1,2*, S. M. Morris1,3*, J. M. C. Hung1, M. M. Qasim1, A. D.Wright1, S. Nosheen1, S. S. Choi1,
B. I. Outram
3, S. J. Elston3, C. Burgess4, L. Hill4, T. D.Wilkinson1 and H. J. Coles1*
Liquid-crystalline polymers are materials of considerable scientific interest and technological value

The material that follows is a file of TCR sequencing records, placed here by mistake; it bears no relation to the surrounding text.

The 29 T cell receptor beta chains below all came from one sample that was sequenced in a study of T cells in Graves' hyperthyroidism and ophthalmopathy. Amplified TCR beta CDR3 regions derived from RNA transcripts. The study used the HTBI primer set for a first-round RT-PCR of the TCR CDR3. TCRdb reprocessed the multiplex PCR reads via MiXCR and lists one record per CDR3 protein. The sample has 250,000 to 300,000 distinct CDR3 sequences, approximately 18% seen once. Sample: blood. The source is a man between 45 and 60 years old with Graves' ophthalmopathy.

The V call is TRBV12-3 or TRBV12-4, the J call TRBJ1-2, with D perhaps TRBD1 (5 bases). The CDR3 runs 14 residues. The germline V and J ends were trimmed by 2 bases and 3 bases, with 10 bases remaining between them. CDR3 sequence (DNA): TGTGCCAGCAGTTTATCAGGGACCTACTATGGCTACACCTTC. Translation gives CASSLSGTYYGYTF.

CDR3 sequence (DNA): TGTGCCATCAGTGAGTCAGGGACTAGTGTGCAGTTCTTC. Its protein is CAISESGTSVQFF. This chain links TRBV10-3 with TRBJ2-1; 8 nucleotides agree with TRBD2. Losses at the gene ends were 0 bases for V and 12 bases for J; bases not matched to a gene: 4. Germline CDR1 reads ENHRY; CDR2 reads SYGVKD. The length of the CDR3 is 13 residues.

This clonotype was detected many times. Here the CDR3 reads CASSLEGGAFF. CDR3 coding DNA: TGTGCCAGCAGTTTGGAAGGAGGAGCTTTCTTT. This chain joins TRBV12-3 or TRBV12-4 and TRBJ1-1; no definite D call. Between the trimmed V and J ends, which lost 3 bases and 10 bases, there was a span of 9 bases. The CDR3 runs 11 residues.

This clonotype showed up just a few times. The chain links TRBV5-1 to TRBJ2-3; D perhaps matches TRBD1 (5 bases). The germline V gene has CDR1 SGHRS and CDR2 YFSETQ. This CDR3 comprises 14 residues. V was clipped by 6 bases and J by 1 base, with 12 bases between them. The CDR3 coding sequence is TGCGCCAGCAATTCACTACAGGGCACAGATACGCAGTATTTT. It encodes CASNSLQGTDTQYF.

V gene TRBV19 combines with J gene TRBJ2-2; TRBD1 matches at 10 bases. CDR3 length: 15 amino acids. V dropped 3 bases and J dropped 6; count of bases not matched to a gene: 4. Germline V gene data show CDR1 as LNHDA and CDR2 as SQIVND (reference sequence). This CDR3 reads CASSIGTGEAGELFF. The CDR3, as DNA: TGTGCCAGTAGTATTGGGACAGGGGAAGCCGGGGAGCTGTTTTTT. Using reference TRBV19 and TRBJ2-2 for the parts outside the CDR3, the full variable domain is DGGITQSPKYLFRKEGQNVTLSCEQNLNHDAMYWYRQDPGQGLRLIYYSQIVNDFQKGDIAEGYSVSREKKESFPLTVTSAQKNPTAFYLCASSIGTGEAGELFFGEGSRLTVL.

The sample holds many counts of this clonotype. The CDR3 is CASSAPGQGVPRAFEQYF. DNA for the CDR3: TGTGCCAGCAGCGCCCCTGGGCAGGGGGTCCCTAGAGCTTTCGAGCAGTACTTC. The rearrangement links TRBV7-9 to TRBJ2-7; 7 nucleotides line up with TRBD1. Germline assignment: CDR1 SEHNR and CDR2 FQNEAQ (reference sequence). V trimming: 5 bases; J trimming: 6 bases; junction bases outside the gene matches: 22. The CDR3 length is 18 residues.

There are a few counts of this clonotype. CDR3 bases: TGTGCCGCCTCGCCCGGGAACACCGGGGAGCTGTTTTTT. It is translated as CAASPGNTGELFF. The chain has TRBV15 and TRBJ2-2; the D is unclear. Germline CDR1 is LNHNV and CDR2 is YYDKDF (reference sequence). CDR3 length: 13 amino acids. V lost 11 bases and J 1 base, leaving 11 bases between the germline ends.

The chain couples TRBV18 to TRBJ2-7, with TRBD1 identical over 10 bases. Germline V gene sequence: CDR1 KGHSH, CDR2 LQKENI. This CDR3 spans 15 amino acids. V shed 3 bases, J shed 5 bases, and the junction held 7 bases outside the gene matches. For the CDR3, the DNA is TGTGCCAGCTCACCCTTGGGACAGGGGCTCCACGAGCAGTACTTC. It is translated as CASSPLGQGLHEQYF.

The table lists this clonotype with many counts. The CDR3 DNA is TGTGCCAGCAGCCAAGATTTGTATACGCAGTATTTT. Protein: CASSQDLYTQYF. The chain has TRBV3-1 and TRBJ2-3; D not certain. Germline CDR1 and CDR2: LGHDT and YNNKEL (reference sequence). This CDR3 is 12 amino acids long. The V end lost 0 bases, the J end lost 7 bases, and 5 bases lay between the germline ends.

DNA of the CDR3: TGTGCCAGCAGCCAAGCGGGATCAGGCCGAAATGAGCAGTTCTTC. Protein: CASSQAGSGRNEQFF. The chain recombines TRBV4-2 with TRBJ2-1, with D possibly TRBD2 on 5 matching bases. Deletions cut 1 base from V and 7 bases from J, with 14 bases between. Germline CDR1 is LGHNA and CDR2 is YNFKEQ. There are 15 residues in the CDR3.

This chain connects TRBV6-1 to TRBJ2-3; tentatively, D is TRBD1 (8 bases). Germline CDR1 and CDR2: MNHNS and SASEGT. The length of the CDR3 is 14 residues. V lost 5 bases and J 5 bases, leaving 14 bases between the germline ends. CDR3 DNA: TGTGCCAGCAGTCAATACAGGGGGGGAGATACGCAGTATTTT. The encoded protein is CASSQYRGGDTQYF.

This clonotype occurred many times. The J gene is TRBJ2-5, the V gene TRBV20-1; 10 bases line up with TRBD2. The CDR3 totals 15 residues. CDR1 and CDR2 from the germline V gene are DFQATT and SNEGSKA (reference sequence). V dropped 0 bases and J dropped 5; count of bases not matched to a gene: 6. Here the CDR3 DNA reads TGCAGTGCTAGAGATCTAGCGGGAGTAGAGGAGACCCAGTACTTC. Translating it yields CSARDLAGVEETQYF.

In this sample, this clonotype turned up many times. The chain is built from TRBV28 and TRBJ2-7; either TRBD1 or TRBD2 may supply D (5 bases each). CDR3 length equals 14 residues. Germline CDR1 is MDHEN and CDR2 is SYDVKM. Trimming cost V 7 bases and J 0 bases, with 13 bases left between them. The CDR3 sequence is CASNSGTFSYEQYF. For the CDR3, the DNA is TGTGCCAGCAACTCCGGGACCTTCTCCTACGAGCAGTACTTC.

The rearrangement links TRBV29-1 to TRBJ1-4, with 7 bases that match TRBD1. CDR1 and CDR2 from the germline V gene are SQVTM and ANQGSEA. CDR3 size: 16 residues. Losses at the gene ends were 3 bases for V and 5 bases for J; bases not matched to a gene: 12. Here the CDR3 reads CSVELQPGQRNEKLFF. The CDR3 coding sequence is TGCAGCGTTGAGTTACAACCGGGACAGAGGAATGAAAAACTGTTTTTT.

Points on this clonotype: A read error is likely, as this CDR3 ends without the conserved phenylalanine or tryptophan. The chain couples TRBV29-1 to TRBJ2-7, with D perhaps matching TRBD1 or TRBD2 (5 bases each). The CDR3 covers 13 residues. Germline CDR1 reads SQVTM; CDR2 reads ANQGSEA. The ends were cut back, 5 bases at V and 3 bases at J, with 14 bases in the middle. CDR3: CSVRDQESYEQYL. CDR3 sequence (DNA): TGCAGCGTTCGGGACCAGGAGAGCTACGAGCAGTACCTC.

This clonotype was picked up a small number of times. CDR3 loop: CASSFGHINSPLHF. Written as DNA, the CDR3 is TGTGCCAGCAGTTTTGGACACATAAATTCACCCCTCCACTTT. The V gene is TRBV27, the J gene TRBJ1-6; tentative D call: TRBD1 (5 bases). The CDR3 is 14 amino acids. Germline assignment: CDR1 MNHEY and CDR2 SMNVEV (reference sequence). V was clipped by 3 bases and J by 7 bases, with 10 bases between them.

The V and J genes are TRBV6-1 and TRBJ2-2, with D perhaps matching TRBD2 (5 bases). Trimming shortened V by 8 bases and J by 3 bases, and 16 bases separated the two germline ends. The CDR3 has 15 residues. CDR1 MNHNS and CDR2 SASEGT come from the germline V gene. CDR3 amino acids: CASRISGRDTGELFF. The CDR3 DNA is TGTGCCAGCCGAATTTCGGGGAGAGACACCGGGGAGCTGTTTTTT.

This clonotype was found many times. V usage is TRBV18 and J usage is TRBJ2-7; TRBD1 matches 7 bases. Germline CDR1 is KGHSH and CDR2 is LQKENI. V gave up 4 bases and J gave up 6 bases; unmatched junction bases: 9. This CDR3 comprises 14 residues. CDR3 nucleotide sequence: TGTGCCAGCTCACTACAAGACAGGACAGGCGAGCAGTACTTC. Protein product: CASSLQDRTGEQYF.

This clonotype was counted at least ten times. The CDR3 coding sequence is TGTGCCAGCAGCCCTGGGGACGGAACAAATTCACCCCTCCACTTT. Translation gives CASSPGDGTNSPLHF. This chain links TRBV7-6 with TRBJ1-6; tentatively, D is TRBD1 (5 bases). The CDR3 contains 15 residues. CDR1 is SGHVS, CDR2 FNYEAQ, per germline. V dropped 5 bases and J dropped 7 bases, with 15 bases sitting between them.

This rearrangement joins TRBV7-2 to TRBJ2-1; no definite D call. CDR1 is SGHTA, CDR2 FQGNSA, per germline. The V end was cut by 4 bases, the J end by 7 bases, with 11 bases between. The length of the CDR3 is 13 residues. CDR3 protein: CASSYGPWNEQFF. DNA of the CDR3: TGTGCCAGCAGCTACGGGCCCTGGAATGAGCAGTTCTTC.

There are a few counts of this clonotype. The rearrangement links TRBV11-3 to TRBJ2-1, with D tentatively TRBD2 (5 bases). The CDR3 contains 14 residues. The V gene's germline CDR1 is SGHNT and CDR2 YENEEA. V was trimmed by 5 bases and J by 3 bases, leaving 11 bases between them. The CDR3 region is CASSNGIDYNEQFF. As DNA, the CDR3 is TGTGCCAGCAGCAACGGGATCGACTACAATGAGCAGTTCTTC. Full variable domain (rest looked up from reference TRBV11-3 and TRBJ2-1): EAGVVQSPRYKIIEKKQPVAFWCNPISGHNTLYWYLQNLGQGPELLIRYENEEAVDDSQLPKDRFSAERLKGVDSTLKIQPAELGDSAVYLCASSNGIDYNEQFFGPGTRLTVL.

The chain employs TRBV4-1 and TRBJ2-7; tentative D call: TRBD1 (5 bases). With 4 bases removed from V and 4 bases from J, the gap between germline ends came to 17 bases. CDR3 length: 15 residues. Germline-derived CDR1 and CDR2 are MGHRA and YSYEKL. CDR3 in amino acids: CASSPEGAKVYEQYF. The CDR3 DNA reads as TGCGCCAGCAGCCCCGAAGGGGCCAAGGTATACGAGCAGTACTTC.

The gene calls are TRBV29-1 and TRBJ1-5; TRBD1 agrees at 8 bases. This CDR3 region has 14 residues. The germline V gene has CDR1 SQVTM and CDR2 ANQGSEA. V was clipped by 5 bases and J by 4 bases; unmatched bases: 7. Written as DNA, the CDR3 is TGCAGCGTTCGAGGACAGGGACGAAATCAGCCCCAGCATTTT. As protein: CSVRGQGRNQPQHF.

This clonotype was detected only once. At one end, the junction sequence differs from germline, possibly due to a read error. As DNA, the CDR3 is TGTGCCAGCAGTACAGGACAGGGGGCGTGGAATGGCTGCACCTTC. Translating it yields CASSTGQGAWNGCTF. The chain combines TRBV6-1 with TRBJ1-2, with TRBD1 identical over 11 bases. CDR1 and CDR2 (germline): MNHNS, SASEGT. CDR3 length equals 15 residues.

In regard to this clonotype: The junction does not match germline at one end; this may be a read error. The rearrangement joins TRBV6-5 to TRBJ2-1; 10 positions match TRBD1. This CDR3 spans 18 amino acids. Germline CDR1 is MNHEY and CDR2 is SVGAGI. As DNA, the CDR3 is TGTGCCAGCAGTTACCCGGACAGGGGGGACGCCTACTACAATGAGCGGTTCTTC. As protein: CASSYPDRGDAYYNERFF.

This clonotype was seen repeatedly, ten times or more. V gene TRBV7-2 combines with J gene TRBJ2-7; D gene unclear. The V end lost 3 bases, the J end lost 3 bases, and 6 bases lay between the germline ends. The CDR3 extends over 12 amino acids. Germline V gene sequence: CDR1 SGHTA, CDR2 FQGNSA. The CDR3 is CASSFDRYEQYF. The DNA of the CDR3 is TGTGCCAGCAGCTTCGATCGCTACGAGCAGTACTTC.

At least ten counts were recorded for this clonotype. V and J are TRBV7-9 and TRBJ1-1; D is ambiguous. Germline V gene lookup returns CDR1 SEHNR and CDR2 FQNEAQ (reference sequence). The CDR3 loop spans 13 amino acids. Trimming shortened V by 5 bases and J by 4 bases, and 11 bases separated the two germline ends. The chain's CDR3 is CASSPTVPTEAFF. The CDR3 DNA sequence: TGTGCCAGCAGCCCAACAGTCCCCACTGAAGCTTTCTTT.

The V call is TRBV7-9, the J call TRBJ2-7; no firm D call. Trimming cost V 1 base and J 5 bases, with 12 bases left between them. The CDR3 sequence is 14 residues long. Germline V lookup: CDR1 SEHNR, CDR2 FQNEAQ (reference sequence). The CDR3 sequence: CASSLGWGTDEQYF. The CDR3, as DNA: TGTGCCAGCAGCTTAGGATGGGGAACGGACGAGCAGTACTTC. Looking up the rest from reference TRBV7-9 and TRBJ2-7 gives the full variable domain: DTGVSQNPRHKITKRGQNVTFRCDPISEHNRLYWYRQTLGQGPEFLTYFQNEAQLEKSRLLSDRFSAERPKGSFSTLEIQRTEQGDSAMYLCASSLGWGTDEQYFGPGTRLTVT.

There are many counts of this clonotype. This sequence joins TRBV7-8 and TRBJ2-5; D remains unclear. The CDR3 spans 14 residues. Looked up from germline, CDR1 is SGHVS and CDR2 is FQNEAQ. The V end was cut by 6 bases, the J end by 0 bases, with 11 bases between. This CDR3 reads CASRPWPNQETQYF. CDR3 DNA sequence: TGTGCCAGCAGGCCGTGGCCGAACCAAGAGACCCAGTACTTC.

1–3.Animportant subset of these materials exhibit rubber-like elasticity, combining the optical properties of liquid crystals with the mechanical properties of rubber. Moreover, they exhibit behaviour not seen in either type of material independently2, and many of their properties depend crucially on the particular mesophase employed. Such stretchable liquid-crystalline polymers have previously been demonstrated in the nematic, chiral-nematic, and smectic mesophases2,4. Here, we report the fabrication of a stretchable gel of blue phase I, which forms a selfassembled, three-dimensional photonic crystal that remains electro-optically switchable under a moderate applied voltage, and whose optical properties can be manipulated by an applied strain. We also find that, unlike its undistorted counterpart, a mechanically deformed blue phase exhibits a Pockels electro-optic eect, which sets out new theoretical challenges and possibilities for low-voltage electro-optic devices.